Provigil in Conjunction With SSRIs for the Treatment of Mild or Moderate Depression With Attendant Symptoms of Sleepiness and Fatigue.
The main purpose of this study is to determine if Provigil® (modafinil) at a dose of 200 mg once daily is safe and effective for treating symptoms of sleepiness and fatigue associated with Major Depressive Disorder when added to a SSRI.
Approximately 100 male and female outpatients, who are between the ages of 18 and 65, will be enrolled at four sites in the United States. This study consists of two parts. The first part consists of 6 weeks of open label treatment with a selected SSRI & double blind treatment with Provigil or placebo (inactive medication).
After the six week double blind treatment phase all patients will enter a four week open label treatment phase with Provigil. The dose of Provigil is not to exceed 400 mg and cannot be less than 100 mg per day. They will continue taking the prescribed SSRI.
Allocation: Randomized, Control: Placebo Control, Endpoint Classification: Safety/Efficacy Study, Intervention Model: Single Group Assignment, Masking: Double-Blind, Primary Purpose: Treatment
Results (where available)
- Source: http://clinicaltrials.gov/show/NCT00208715
- Information obtained from ClinicalTrials.gov on July 15, 2010
Depression is the most common psychiatric disorder. - 3-5% of a given population has major depression. - Less than 50% of the depressed in Denmark are diagnosed with major ...
To determine whether therapy with Modafinal(Provigil) is safe and effective in fatigue in MS Patients
The objective of this study was to investigate the bioequivalence of Mylan modafinil 200 mg tablets to Cephalon Provigil® 200 mg tablets following a single, oral 200 mg (1 x 200 mg) dose ...
The primary objective of the study is to evaluate the safety and tolerability of treatment with PROVIGIL in children and adolescents with excessive sleepiness (ES) associated with narcolep...
MS has been associated with fatigue, attention problems, and a number of cognitive difficulties. There is no treatment approved yet to treat these problems. We hypothesize that the additi...
Major causative factor for major depression is inflammation, autoimmune tissue damage and prolonged psychological stress, which leads to oxidative stress. The aim of this study was to know the associa...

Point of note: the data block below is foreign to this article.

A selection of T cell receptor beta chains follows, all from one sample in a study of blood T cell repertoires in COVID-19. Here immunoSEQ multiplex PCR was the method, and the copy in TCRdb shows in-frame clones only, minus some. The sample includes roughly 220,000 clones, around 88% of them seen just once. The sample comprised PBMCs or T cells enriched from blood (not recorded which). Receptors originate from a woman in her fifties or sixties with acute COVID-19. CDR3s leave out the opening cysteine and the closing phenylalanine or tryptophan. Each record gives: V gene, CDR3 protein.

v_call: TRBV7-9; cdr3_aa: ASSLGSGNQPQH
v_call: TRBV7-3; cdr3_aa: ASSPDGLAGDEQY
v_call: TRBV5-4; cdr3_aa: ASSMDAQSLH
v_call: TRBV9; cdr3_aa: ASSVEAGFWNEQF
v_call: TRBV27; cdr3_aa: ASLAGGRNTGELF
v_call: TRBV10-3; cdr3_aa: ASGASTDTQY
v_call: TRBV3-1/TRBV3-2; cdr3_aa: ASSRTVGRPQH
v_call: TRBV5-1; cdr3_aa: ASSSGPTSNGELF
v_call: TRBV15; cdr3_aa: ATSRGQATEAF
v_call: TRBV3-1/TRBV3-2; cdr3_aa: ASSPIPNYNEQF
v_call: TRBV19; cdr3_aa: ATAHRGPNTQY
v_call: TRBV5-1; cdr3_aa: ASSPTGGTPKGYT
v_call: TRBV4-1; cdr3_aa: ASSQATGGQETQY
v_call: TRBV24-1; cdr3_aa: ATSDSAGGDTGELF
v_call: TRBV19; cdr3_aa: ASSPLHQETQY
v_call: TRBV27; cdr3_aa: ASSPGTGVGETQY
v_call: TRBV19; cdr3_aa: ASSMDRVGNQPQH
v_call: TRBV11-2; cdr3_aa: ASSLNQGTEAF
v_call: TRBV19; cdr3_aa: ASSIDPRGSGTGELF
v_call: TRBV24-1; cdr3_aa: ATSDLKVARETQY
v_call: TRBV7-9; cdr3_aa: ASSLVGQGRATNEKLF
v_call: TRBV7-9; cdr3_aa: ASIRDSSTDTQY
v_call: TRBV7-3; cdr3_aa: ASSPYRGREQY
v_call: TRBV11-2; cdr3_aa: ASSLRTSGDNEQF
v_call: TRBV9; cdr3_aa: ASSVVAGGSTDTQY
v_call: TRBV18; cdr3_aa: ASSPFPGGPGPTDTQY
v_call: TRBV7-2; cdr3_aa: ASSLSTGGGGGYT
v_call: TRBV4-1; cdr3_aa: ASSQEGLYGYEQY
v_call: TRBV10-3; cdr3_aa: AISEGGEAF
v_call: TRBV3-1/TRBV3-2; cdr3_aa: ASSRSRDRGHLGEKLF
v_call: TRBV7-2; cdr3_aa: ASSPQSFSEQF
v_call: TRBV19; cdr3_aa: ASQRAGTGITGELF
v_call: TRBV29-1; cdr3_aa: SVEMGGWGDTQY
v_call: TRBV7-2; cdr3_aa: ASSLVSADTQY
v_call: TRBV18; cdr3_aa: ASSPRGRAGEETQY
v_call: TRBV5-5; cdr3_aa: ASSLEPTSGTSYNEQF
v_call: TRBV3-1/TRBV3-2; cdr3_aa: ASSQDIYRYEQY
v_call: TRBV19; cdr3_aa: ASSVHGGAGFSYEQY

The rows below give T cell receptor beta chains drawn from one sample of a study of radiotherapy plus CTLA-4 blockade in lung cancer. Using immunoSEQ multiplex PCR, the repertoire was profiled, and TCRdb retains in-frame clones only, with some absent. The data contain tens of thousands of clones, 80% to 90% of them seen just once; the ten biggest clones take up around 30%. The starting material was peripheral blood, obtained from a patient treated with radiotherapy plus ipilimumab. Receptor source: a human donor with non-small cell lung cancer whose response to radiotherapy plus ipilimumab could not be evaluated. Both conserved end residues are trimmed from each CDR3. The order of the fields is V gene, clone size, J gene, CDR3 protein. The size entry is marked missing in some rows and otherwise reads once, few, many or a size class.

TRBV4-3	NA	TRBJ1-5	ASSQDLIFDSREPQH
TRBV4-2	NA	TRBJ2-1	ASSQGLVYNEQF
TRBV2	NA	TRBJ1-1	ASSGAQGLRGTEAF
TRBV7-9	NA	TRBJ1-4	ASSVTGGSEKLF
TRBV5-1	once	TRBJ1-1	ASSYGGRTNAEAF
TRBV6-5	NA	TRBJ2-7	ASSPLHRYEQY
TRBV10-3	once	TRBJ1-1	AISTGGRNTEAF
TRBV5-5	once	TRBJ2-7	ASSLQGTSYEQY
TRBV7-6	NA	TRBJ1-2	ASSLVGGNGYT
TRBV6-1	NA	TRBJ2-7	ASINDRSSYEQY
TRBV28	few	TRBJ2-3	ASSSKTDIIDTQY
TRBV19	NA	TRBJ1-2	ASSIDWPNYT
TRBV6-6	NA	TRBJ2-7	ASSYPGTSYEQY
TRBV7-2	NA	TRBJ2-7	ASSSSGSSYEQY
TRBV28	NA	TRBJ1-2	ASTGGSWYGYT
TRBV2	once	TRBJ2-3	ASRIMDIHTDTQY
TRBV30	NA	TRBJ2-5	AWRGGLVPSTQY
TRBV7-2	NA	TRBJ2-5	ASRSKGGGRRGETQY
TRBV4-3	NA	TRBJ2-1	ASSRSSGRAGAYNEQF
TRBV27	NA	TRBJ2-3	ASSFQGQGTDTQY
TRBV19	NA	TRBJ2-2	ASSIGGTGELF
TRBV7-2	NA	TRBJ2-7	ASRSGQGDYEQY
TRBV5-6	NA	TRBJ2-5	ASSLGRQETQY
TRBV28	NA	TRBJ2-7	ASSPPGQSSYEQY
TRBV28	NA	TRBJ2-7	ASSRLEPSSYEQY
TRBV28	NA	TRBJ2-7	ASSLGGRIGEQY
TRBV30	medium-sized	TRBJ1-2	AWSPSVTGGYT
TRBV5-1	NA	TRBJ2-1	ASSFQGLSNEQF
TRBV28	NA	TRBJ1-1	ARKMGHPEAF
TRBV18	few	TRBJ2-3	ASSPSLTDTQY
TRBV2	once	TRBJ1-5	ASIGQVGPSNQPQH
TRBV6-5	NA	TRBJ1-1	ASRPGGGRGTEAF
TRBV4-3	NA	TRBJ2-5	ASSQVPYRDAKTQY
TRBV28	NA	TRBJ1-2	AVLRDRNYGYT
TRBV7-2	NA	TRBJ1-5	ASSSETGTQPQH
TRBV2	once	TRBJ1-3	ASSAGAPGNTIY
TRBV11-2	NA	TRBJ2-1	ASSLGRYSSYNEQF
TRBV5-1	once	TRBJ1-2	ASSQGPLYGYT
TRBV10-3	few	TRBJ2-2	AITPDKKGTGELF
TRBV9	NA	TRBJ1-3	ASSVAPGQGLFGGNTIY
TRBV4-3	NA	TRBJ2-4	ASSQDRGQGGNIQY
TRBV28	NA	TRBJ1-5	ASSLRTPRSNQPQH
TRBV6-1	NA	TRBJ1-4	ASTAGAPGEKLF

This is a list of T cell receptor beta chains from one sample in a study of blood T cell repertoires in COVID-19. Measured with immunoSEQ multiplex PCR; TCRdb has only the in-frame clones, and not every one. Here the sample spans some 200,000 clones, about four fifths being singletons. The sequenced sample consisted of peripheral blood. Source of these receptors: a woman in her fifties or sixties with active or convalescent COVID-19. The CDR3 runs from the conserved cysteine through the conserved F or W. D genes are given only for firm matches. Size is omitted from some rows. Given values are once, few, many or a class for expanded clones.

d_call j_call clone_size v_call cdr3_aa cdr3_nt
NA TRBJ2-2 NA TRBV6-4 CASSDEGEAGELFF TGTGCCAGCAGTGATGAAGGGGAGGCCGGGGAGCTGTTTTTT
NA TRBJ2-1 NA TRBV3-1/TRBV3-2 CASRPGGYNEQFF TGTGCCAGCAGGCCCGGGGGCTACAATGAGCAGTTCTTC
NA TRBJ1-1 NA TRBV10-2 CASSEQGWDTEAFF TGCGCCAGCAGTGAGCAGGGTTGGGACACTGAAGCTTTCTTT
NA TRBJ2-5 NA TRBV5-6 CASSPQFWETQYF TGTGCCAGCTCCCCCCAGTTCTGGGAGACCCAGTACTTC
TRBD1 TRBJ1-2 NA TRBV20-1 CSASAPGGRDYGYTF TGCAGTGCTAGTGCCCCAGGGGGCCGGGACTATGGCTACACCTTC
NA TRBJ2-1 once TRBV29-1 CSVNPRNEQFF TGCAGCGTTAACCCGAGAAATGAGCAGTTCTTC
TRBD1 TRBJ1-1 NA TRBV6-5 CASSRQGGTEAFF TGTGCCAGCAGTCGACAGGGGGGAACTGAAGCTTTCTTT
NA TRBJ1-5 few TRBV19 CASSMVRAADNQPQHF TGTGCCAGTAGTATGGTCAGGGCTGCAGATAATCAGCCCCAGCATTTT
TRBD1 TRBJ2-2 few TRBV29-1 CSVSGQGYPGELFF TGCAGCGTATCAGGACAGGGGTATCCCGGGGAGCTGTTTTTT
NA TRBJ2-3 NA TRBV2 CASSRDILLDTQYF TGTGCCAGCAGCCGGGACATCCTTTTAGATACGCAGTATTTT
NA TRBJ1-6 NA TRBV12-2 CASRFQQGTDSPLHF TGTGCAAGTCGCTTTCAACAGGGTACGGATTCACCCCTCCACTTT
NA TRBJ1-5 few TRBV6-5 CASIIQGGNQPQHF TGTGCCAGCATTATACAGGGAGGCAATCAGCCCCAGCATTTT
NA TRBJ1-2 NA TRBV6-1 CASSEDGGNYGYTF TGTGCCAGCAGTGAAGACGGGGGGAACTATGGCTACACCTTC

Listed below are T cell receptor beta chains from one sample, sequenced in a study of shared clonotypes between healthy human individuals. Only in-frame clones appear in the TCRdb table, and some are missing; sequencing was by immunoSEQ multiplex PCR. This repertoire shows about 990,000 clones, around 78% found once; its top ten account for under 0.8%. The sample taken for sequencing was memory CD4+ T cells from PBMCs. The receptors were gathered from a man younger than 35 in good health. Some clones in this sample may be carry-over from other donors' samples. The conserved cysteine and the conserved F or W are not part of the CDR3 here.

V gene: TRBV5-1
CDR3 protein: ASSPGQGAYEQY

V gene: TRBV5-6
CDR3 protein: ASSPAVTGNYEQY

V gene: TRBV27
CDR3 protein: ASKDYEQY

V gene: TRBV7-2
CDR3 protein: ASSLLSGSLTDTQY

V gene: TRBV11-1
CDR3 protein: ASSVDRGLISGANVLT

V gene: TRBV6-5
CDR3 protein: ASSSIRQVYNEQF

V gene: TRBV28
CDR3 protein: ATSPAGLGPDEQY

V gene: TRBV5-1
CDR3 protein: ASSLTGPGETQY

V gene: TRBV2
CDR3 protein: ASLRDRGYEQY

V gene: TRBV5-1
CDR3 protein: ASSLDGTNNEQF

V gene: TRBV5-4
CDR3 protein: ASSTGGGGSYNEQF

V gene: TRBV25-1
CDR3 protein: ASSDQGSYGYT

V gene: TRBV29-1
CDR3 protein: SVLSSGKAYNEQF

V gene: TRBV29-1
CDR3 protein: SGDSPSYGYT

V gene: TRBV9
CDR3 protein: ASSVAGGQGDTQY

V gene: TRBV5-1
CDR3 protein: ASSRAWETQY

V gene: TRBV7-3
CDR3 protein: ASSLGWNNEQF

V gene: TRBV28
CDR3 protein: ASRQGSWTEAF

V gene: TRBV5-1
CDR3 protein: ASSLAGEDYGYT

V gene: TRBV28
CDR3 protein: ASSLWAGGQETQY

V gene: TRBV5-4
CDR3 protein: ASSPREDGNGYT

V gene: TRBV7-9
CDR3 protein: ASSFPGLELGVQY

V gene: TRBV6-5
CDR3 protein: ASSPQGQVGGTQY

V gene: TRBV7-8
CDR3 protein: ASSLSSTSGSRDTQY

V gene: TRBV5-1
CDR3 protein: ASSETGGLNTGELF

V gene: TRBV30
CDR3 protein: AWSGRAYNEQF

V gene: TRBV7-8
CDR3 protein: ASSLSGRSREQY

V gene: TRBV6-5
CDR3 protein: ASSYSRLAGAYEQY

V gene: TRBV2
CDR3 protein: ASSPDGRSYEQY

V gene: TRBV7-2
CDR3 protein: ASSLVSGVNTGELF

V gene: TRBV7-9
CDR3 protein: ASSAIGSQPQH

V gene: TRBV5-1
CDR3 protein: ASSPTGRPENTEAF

Inflammatory cytokines can sometimes trigger depression in humans, are often associated with depression, and can elicit some behaviors in animals that are homologous to major depression. Moreover, the...
There exists very little evidence to guide clinical management for preventing recurrence of major depression. The objective of this study was to develop and validate a prediction algorithm for recurre...
This study aims to determine whether family history of depression predicts major depression in midlife women independent of psychosocial and health profiles at midlife. Participants were 303 African A...
The removal of the bereavement exclusion in the diagnosis of major depression was perhaps the most controversial change from DSM-IV to DSM-5. Critics have argued that removal of the bereavement exclus...
Medical and Biotech [MESH] Definitions
Depressive states usually of moderate intensity in contrast with major depression present in neurotic and psychotic disorders.
The prototypical tricyclic antidepressant. It has been used in major depression, dysthymia, bipolar depression, attention-deficit disorders, agoraphobia, and panic disorders. It has less sedative effect than some other members of this therapeutic group.
A propylamine formed from the cyclization of the side chain of amphetamine. This monoamine oxidase inhibitor is effective in the treatment of major depression, dysthymic disorder, and atypical depression. It also is useful in panic and phobic disorders. (From AMA Drug Evaluations Annual, 1994, p311)
An MAO inhibitor that is effective in the treatment of major depression, dysthymic disorder, and atypical depression. It also is useful in the treatment of panic disorder and the phobic disorders. (From AMA, Drug Evaluations Annual, 1994, p311)
Decompression external to the body, most often the slow lessening of external pressure on the whole body (especially in caisson workers, deep sea divers, and persons who ascend to great heights) to prevent DECOMPRESSION SICKNESS. It includes also sudden accidental decompression, but not surgical (local) decompression or decompression applied through body openings.